The Thermal Transtech International Corp. (TTIC)
nPowerTek NPH-775-140HC heatsink is a deceptively simple combination of
copper heat column and aluminum fins, intended for mid-wattage Socket
775 Intel processors. At the heart of this heatsink is a sealed copper cylinder,
the aptly named "heat column." Inside it is a vacuum, and a surface coated
with a sintered metal wick. nPowertek's heat columns work on the same principle
as traditional heatpipes.
The first thing you'll notice when looking at this
Intel cooler is that NPowertek NPH-775-140HC
looks very much like Intel's retail box thermal solution. The NPH-775-140HC
is rated for heat loads up to 130W, however we'd suggested keeping things
to energy efficient Intel CPUs that have a sub-95W TDP rating.
A bright cherry red 95mm PWM fan is
shipped with the CPU cooler that scales from a moderate 1500RPM to
3000RPM. The 396 gram heatsink is pretty lightweight for its size, and
stands just 72mm tall.
| nPowertek NPH-775-140HC Heatsink
|Model No.: TTIC NPH-775-140HC|
Materials: Extruded aluminum fins, copper heat column.|
| Fan Mfg:
| Fan Spec: 1500-3000RPM,
|Fan Dim: 25x95x95mm|
|Heatsink & Fan Dim:
|Weight: 396 grams|
Includes: LGA775 mounting hardware, thermal compound,
Compatible with Sockets: LGA775
|Est. Pricing: $30USD
Most heatsinks that make it to Frostytech's
test bench are innovative in one way or another. The nPowertek NPH-775-140HC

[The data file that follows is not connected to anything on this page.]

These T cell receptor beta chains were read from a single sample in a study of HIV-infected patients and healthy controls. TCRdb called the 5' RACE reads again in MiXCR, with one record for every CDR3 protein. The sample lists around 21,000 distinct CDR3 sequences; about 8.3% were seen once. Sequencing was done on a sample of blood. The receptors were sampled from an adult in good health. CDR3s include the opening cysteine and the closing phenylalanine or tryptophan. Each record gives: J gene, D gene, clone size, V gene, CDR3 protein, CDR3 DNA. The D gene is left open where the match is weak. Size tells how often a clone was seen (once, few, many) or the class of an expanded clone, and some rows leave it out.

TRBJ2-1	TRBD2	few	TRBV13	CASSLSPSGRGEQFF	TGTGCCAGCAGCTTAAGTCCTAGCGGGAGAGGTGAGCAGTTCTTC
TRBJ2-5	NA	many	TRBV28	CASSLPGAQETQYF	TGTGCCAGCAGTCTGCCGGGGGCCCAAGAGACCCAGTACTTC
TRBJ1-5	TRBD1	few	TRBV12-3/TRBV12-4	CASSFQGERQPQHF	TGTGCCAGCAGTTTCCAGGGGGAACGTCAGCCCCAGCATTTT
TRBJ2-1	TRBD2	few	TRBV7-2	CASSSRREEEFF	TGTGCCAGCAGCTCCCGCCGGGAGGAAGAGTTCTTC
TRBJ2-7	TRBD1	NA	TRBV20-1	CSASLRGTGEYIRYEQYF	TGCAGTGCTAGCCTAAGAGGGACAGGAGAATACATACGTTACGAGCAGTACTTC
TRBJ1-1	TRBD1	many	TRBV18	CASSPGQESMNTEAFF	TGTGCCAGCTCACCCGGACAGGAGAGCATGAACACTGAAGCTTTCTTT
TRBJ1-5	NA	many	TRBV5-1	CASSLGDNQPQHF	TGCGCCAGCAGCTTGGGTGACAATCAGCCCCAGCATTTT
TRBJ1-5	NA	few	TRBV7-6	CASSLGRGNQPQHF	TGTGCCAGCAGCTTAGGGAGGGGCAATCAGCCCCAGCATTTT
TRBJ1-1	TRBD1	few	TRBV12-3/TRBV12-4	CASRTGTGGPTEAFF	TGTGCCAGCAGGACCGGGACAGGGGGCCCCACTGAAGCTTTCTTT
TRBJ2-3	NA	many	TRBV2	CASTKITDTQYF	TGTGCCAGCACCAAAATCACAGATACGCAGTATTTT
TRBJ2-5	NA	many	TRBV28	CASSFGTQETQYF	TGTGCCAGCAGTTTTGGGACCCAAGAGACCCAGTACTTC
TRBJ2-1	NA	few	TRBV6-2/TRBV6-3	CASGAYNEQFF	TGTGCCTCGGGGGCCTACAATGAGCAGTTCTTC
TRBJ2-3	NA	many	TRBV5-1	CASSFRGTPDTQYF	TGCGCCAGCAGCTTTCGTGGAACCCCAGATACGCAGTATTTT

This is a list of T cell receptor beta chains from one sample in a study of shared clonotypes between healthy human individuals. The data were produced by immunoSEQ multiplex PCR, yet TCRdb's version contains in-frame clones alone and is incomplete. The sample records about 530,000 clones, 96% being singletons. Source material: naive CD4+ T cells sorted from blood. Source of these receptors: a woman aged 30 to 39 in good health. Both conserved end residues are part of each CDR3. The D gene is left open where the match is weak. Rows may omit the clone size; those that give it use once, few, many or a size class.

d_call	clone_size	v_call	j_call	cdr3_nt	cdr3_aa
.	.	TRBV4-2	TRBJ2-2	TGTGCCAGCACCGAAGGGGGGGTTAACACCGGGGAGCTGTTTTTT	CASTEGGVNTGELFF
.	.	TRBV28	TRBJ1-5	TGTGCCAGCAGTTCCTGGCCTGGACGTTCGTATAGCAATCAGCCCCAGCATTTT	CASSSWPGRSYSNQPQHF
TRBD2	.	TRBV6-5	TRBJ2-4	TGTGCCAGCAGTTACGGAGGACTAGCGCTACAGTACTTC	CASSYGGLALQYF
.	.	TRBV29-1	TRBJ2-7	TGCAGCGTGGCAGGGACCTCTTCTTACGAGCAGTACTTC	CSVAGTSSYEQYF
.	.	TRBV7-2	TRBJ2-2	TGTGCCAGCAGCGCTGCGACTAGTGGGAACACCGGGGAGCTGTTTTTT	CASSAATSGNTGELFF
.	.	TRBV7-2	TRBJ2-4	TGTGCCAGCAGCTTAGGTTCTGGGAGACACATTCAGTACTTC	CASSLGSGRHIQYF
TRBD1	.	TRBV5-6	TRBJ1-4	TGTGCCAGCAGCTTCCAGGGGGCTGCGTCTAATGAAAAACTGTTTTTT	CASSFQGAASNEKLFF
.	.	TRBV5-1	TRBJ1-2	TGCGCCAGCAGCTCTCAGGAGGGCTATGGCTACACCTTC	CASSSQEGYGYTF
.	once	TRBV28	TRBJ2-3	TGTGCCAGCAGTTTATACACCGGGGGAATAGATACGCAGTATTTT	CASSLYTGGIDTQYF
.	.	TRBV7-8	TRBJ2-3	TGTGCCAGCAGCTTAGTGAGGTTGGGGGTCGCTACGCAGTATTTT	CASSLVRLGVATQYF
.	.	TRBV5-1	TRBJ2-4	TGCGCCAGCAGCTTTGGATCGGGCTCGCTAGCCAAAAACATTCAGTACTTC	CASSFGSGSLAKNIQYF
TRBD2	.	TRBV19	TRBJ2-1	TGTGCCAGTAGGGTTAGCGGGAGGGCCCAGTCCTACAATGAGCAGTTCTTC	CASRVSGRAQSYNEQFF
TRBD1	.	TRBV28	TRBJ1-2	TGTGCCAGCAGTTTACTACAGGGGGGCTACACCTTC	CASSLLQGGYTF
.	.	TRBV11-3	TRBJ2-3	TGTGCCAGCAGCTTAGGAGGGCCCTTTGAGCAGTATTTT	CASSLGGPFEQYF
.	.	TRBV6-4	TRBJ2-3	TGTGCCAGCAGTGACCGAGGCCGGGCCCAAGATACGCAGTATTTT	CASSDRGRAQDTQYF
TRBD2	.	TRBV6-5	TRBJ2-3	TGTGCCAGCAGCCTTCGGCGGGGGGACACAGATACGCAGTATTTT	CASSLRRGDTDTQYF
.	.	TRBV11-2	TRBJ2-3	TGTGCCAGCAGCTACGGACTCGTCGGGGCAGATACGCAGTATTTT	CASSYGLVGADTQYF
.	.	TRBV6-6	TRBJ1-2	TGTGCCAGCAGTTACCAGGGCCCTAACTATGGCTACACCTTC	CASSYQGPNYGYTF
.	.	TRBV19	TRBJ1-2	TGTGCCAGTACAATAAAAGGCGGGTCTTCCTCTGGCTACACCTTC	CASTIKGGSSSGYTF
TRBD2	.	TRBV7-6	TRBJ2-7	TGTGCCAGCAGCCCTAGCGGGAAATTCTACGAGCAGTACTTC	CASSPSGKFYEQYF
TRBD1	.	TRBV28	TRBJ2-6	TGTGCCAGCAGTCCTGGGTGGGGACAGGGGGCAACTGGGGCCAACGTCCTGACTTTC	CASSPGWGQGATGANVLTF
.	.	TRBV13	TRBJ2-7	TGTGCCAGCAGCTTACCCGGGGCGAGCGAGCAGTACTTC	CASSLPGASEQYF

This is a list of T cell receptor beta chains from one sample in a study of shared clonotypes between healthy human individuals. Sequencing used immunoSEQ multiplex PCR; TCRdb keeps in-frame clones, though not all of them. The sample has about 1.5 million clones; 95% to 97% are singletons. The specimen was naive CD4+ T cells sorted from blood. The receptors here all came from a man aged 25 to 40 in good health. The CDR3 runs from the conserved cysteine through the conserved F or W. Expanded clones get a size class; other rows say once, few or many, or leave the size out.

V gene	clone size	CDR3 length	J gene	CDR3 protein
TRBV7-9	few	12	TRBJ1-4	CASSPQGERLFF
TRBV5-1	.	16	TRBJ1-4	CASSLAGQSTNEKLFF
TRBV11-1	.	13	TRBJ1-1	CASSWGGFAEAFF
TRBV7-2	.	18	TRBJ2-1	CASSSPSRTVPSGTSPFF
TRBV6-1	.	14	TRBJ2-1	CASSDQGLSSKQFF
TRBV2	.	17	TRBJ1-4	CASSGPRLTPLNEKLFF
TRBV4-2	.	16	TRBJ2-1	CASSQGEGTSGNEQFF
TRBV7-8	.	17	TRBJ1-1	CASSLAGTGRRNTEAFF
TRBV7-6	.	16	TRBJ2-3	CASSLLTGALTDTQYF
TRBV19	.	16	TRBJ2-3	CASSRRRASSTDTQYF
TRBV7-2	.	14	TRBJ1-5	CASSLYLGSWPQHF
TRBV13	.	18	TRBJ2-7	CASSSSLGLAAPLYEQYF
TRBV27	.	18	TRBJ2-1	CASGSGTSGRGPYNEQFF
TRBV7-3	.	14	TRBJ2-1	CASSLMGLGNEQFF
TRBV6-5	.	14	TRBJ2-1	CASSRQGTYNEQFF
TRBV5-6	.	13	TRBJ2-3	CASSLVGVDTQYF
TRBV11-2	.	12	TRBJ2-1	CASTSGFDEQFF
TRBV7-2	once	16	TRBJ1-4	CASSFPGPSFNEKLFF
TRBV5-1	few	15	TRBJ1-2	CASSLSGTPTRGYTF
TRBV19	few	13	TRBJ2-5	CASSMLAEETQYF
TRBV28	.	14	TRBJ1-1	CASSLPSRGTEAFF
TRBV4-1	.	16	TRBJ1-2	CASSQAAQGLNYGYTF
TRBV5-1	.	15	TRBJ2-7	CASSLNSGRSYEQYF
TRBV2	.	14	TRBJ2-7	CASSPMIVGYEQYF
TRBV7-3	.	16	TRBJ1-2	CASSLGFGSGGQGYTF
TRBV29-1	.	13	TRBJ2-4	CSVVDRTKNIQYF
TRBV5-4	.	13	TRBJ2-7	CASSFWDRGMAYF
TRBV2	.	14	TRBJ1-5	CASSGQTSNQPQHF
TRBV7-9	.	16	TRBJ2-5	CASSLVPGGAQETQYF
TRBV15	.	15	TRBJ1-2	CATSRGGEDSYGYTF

heatsink has a copper heat column for starters, and it has some of the thinnest
extruded aluminum fins we've seen in a long while too. The NPH-775-140HC's
bifurcated fins increase the surface area of the heatsink, without creating
a situation where fin density is too high at the base. The tips of each fin
measure a scant 0.5mm thick.
With the cherry-red fan removed, the structure of the bifurcated fins
clearly visible. At the center we can see the copper heat column pressed into
a ring of extruded aluminum. The copper column is 33mm in diameter and
extends nearly the full height of the heatsink. Heat from the processor
is conducted by the column, at least in theory, more efficiently than a
solid block of extruded aluminum would. Under these conditions the aluminum
fins can work more efficiently at transferring the heat outwards to the
surrounding environment. This is the same basic design principle used by Intel
RCBFH-3 reference thermal solution, and Intel FCLGA4-S heatsink Frostytech recently tested.
This heatsink will be tested on FrostyTech's Intel LGA775 version
of the Mk.II synthetic thermal temperature test platform, and compared against
a hundred reference LGA775 and K8 heatsinks. The whole test methodology is
outlined in detail here if you'd like to know what equipment is
used, and the parameters under which the tests are conducted.